Grady: The Trojan Horse: UAW seeks to unionize VW workers for its own gain

Staff photo by Doug Strickland / The Volkswagen logo is seen on an Atlas at Village Volkswagen on Thursday, May 18, 2017, in Chattanooga, Tenn. Tennessee gubernatorial candidate Randy Boyd purchased the first Chattanooga-made Atlas.

The United Auto Workers is hoping that a third election will be the charm for convincing Volkswagen plant workers in Chattanooga that they should unionize. Unfortunately, if they succeed, these workers will pay a heavy price like other workers before them.

The National Labor Relations Board has set an election for Wednesday though Friday for the 1,790 maintenance and production workers at the Tennessee plant.

The first election occurred in February 2014. The workers won the election, rejecting the union by a 712-626 vote with help from the Center for Worker Freedom and Americans for Tax Reform.

The UAW then tried to unionize 165 maintenance workers in December 2015. They were unfortunately successful.

However, the UAW is not content with just 165 unionized workers. They want more power in a region that has usually rejected union representation and for very good reason.

Sen. Marsha Blackburn, R-Tennessee, correctly expressed the views of many workers in two of her tweets: "We're not going to let @UAW turn Chattanooga into Detroit" and "We don't need Union bosses in Detroit telling Tennessee what's best for our workers."

In addition, Tennessee Gov. Bill Lee toured the Chattanooga plant on May 30 for a second time in the past two months. In his speech to workers, he urged workers to vote against the union to ensure economic development.

Further, as, a project of the Center for Union Facts, explains, the UAW has a sordid history and present.

The UAW is currently using workers' dues (over $1.5 million so far) to defend UAW leaders who are accused of corruption. An ongoing federal investigation has already led to seven convictions.

While not illegal, the UAW also uses worker dues to spend money on a wide variety of luxury trips, meals, and even homes for its leadership. For example, it just built a 1,885-square-foot cabin (with non-union workers to save money) for former president Dennis Williams using interest from the union's strike fund.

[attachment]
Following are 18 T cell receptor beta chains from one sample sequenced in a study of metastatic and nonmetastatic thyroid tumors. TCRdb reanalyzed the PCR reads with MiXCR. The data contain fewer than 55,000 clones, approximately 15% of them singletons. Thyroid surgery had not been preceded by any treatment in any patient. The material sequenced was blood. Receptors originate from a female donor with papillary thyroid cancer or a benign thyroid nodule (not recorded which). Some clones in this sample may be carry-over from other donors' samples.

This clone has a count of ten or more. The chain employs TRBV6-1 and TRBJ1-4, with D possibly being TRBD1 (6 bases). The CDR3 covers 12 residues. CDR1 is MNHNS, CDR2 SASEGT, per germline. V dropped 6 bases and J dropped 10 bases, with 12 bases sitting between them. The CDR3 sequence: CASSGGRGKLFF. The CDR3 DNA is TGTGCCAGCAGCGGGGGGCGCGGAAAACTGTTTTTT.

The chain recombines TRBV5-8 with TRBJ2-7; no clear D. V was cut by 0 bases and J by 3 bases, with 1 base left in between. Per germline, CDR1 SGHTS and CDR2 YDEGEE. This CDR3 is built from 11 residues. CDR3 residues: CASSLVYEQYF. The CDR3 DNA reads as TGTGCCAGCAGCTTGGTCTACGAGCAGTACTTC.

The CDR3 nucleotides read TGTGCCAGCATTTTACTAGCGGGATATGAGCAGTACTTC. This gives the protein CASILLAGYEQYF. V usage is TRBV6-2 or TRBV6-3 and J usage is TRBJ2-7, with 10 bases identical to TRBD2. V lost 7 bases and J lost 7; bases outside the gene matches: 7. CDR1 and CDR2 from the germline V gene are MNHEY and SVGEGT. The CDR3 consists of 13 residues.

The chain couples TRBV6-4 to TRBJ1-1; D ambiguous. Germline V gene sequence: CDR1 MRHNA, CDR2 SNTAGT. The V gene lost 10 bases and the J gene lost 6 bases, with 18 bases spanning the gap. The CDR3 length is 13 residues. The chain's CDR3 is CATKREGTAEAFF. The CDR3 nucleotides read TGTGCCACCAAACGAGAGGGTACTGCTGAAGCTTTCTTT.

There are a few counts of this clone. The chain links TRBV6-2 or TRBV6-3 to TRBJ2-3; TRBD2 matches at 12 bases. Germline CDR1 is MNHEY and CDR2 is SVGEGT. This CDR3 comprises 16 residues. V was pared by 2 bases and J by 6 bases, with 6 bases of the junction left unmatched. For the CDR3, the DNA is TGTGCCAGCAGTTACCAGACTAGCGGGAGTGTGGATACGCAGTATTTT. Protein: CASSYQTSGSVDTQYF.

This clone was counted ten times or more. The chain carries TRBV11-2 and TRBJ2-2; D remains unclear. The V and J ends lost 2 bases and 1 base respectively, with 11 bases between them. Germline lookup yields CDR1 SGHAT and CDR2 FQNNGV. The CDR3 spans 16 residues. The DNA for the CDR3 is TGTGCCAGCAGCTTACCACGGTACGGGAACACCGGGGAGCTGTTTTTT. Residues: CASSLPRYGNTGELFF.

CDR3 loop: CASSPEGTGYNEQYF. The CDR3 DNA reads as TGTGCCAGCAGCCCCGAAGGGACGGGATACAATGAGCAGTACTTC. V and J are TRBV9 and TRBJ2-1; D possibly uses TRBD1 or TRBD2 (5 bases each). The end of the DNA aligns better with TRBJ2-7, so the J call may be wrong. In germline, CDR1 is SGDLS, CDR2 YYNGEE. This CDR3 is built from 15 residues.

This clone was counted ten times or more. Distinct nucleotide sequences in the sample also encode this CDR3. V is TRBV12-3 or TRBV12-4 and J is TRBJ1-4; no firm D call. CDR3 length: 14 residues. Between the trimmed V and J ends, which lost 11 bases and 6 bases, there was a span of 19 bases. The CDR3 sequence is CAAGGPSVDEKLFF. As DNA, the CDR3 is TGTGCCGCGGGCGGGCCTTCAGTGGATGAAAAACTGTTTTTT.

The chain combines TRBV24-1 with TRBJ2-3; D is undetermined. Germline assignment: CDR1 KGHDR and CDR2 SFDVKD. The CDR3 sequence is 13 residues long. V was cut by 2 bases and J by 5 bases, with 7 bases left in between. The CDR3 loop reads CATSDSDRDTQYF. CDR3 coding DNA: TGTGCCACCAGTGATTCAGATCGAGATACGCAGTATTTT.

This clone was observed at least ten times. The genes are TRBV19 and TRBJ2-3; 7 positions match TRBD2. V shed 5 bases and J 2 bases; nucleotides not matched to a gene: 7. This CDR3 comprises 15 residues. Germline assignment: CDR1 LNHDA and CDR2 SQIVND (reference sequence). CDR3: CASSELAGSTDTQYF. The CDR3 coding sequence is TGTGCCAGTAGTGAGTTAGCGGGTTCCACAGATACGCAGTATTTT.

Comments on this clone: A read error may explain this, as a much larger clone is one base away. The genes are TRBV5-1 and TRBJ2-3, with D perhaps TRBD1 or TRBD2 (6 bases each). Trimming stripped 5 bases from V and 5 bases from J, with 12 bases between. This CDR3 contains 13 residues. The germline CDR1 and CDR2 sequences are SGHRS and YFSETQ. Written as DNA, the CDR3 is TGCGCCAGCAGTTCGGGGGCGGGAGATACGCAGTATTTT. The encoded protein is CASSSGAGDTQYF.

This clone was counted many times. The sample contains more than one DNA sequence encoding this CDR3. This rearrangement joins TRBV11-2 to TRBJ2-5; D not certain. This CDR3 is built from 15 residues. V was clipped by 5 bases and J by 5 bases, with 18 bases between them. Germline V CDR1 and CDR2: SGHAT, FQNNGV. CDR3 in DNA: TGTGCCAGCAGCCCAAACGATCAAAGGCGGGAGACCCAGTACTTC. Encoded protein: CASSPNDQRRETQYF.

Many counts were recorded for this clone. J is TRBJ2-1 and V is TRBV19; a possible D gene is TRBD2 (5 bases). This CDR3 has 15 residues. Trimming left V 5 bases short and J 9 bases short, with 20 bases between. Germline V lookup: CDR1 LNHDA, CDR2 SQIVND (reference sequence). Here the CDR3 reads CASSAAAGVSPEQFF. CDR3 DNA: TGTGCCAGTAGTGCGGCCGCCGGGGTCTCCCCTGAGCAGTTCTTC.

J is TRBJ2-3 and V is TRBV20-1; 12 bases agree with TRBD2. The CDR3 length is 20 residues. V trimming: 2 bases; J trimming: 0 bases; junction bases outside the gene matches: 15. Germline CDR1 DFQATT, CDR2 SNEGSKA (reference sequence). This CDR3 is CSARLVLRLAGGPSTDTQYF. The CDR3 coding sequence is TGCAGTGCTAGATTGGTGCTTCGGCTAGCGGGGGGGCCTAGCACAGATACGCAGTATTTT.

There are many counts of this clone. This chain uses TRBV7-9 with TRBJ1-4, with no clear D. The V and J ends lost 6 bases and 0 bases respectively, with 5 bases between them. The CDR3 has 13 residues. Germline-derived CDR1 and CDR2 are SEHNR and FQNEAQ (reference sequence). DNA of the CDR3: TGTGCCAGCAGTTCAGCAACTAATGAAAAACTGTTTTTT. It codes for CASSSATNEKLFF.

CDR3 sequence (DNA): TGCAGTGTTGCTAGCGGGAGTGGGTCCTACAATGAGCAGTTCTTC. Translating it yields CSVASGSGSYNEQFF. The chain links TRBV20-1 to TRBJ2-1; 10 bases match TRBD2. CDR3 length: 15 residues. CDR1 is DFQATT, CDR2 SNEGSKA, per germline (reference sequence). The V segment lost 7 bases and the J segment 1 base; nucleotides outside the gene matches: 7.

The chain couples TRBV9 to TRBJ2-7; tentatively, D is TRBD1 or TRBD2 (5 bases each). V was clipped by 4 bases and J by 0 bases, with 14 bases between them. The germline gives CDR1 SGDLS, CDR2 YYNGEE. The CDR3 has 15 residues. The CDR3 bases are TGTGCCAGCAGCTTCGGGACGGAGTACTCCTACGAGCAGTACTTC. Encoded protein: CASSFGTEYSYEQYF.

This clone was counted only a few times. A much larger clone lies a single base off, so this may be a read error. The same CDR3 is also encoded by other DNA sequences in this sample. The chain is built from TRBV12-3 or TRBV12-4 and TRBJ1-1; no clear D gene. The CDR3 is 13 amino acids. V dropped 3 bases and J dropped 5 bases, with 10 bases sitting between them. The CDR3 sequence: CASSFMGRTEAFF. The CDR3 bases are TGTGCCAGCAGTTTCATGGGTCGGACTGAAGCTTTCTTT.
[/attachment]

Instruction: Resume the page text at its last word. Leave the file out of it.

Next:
In addition, from 2013 to 2017, the union spent more than $36 million on expensive hotels and resorts, over $10 million on private jets, limousines and other travel, and over $3 million on upscale restaurants and catering.

Unfortunately, though, while UAW leaders have used worker dues to enhance their own lives, they have not protected their workers. The Center for Union Facts has published a number of reports of abuse and sexual harassment by UAW representatives and leaders.

Finally, the UAW's poor representation of workers has led to a number of auto plant closures and the loss of thousands of jobs. There is a map of these closures on the UAW Investigation website. The map shows that at least three plants have closed in the South.

In contrast to the failures of the UAW, however, Tennessee has been a welcoming environment for employers and workers.

The Volunteer State is ranked sixth for its Economic Performance Rank and seventh for its Economic Outlook Rank in the 2019 Rich States, Poor States: ALEC-Laffer State Economic Competitiveness Index.

At the Volkswagen plant specifically, workers are also doing well financially. In fact, the starting wage at this plant is $14 an hour. The automaker announced in January that Chattanooga would be the home to Volkswagen's first electric car manufacturing facility. Volkswagen plans to open a second facility in Chattanooga and add 1,000 jobs plus $800 million in investments in the area.

Given the UAW's history and current problems, workers should vote for more prosperity, rather than for the empty promises of a union under investigation.

Olivia Grady is senior fellow at the Center for Worker Freedom, a project of Americans for Tax Reform.